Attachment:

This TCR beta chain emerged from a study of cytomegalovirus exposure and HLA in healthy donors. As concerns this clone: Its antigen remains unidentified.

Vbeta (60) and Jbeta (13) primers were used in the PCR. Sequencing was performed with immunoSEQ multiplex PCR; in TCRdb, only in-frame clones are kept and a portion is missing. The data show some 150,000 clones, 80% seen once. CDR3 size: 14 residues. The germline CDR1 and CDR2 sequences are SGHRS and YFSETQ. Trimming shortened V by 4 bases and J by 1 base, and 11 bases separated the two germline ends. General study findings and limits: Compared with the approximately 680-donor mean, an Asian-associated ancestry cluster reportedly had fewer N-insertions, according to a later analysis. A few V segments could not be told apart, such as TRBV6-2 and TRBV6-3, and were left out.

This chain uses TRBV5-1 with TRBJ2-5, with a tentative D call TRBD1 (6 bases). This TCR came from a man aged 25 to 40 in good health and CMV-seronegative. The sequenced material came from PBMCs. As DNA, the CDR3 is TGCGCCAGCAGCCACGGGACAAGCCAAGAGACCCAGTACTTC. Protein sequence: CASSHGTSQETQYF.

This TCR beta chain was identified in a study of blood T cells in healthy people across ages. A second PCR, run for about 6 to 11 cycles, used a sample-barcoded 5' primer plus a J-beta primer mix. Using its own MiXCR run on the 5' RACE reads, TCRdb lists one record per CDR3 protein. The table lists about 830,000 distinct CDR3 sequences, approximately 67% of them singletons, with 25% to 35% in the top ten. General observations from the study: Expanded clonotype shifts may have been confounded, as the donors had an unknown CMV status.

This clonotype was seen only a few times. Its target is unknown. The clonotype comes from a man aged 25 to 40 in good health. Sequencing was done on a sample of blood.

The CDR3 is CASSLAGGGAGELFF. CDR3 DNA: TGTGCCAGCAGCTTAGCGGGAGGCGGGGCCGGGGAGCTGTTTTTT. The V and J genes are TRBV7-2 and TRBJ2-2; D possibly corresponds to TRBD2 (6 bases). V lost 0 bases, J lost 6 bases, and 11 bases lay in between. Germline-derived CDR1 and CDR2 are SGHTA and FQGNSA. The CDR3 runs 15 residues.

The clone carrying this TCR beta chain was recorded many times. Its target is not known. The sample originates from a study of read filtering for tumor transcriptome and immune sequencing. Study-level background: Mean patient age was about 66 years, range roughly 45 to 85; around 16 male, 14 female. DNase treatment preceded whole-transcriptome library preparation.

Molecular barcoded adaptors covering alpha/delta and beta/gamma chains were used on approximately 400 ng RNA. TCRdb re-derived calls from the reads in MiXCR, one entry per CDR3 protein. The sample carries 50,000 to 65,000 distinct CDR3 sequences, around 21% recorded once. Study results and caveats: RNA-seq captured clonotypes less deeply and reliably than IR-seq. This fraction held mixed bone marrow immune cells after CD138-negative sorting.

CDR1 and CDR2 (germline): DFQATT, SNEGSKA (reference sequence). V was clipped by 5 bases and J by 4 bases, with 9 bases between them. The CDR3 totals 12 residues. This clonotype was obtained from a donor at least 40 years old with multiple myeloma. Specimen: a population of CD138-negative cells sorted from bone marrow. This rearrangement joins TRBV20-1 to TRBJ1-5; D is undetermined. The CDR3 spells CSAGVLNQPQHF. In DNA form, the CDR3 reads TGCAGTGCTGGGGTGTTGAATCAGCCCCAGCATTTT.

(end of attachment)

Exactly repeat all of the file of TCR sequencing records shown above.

This TCR beta chain emerged from a study of cytomegalovirus exposure and HLA in healthy donors. As concerns this clone: Its antigen remains unidentified.

Vbeta (60) and Jbeta (13) primers were used in the PCR. Sequencing was performed with immunoSEQ multiplex PCR; in TCRdb, only in-frame clones are kept and a portion is missing. The data show some 150,000 clones, 80% seen once. CDR3 size: 14 residues. The germline CDR1 and CDR2 sequences are SGHRS and YFSETQ. Trimming shortened V by 4 bases and J by 1 base, and 11 bases separated the two germline ends. General study findings and limits: Compared with the approximately 680-donor mean, an Asian-associated ancestry cluster reportedly had fewer N-insertions, according to a later analysis. A few V segments could not be told apart, such as TRBV6-2 and TRBV6-3, and were left out.

This chain uses TRBV5-1 with TRBJ2-5, with a tentative D call TRBD1 (6 bases). This TCR came from a man aged 25 to 40 in good health and CMV-seronegative. The sequenced material came from PBMCs. As DNA, the CDR3 is TGCGCCAGCAGCCACGGGACAAGCCAAGAGACCCAGTACTTC. Protein sequence: CASSHGTSQETQYF.

This TCR beta chain was identified in a study of blood T cells in healthy people across ages. A second PCR, run for about 6 to 11 cycles, used a sample-barcoded 5' primer plus a J-beta primer mix. Using its own MiXCR run on the 5' RACE reads, TCRdb lists one record per CDR3 protein. The table lists about 830,000 distinct CDR3 sequences, approximately 67% of them singletons, with 25% to 35% in the top ten. General observations from the study: Expanded clonotype shifts may have been confounded, as the donors had an unknown CMV status.

This clonotype was seen only a few times. Its target is unknown. The clonotype comes from a man aged 25 to 40 in good health. Sequencing was done on a sample of blood.

The CDR3 is CASSLAGGGAGELFF. CDR3 DNA: TGTGCCAGCAGCTTAGCGGGAGGCGGGGCCGGGGAGCTGTTTTTT. The V and J genes are TRBV7-2 and TRBJ2-2; D possibly corresponds to TRBD2 (6 bases). V lost 0 bases, J lost 6 bases, and 11 bases lay in between. Germline-derived CDR1 and CDR2 are SGHTA and FQGNSA. The CDR3 runs 15 residues.

The clone carrying this TCR beta chain was recorded many times. Its target is not known. The sample originates from a study of read filtering for tumor transcriptome and immune sequencing. Study-level background: Mean patient age was about 66 years, range roughly 45 to 85; around 16 male, 14 female. DNase treatment preceded whole-transcriptome library preparation.

Molecular barcoded adaptors covering alpha/delta and beta/gamma chains were used on approximately 400 ng RNA. TCRdb re-derived calls from the reads in MiXCR, one entry per CDR3 protein. The sample carries 50,000 to 65,000 distinct CDR3 sequences, around 21% recorded once. Study results and caveats: RNA-seq captured clonotypes less deeply and reliably than IR-seq. This fraction held mixed bone marrow immune cells after CD138-negative sorting.

CDR1 and CDR2 (germline): DFQATT, SNEGSKA (reference sequence). V was clipped by 5 bases and J by 4 bases, with 9 bases between them. The CDR3 totals 12 residues. This clonotype was obtained from a donor at least 40 years old with multiple myeloma. Specimen: a population of CD138-negative cells sorted from bone marrow. This rearrangement joins TRBV20-1 to TRBJ1-5; D is undetermined. The CDR3 spells CSAGVLNQPQHF. In DNA form, the CDR3 reads TGCAGTGCTGGGGTGTTGAATCAGCCCCAGCATTTT.